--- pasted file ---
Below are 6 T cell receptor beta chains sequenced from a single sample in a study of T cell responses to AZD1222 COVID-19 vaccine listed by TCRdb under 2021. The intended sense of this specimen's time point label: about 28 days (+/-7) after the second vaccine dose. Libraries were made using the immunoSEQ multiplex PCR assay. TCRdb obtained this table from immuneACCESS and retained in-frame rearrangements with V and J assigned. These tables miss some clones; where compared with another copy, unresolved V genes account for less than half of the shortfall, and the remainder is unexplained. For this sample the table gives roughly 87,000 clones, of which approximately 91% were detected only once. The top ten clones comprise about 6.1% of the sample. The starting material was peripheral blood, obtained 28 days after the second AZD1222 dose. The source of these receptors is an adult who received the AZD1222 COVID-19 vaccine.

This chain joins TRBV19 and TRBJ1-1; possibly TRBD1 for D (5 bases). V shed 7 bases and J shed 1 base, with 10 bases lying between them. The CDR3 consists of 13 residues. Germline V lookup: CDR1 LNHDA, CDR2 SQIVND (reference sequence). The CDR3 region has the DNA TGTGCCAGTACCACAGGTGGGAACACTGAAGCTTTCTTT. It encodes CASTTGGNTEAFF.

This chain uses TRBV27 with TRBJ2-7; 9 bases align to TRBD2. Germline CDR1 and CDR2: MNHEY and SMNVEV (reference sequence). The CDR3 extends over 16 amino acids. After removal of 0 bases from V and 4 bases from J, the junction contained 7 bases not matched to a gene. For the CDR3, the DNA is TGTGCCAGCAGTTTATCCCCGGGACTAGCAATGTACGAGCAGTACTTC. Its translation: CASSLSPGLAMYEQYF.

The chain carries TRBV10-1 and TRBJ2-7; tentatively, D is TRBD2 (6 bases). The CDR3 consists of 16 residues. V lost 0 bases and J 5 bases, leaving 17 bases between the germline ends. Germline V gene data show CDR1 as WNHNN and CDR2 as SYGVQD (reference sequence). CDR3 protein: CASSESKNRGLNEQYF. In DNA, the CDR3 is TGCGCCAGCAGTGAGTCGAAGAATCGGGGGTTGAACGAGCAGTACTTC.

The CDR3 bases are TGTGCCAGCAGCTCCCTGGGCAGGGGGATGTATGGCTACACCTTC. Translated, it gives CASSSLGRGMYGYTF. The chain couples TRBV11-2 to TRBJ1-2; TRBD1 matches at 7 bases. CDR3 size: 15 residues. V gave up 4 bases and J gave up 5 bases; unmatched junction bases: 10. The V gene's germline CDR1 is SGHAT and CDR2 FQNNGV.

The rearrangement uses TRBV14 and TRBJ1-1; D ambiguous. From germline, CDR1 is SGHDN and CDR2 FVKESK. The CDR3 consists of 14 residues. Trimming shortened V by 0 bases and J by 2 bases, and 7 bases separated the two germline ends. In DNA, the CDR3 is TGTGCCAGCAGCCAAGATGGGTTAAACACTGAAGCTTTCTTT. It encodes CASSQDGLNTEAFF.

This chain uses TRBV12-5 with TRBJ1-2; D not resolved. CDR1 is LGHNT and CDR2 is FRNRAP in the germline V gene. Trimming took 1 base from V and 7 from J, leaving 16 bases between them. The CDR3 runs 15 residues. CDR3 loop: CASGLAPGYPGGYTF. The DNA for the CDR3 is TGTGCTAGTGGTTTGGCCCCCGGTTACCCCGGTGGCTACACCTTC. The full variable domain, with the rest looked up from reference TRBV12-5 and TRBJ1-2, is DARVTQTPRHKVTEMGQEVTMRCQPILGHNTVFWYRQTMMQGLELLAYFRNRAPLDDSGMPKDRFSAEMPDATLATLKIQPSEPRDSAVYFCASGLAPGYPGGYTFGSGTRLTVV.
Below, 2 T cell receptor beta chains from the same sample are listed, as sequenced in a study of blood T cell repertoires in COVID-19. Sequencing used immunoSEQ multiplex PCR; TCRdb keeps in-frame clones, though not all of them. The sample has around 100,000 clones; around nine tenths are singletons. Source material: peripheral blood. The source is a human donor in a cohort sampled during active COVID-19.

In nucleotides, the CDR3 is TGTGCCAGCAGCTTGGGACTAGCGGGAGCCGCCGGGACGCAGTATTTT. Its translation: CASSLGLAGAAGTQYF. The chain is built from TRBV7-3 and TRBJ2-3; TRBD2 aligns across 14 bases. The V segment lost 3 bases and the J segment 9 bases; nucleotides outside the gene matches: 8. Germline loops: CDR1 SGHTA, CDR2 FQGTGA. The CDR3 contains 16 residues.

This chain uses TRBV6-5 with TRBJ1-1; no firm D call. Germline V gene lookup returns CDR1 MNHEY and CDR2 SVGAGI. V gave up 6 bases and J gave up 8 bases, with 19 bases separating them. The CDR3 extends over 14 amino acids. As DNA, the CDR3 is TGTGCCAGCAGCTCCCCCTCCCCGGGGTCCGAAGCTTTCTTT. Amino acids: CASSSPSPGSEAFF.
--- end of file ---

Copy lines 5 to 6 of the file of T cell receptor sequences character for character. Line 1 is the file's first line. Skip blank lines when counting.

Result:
The CDR3 bases are TGTGCCAGCAGCTCCCTGGGCAGGGGGATGTATGGCTACACCTTC. Translated, it gives CASSSLGRGMYGYTF. The chain couples TRBV11-2 to TRBJ1-2; TRBD1 matches at 7 bases. CDR3 size: 15 residues. V gave up 4 bases and J gave up 5 bases; unmatched junction bases: 10. The V gene's germline CDR1 is SGHAT and CDR2 FQNNGV.

The rearrangement uses TRBV14 and TRBJ1-1; D ambiguous. From germline, CDR1 is SGHDN and CDR2 FVKESK. The CDR3 consists of 14 residues. Trimming shortened V by 0 bases and J by 2 bases, and 7 bases separated the two germline ends. In DNA, the CDR3 is TGTGCCAGCAGCCAAGATGGGTTAAACACTGAAGCTTTCTTT. It encodes CASSQDGLNTEAFF.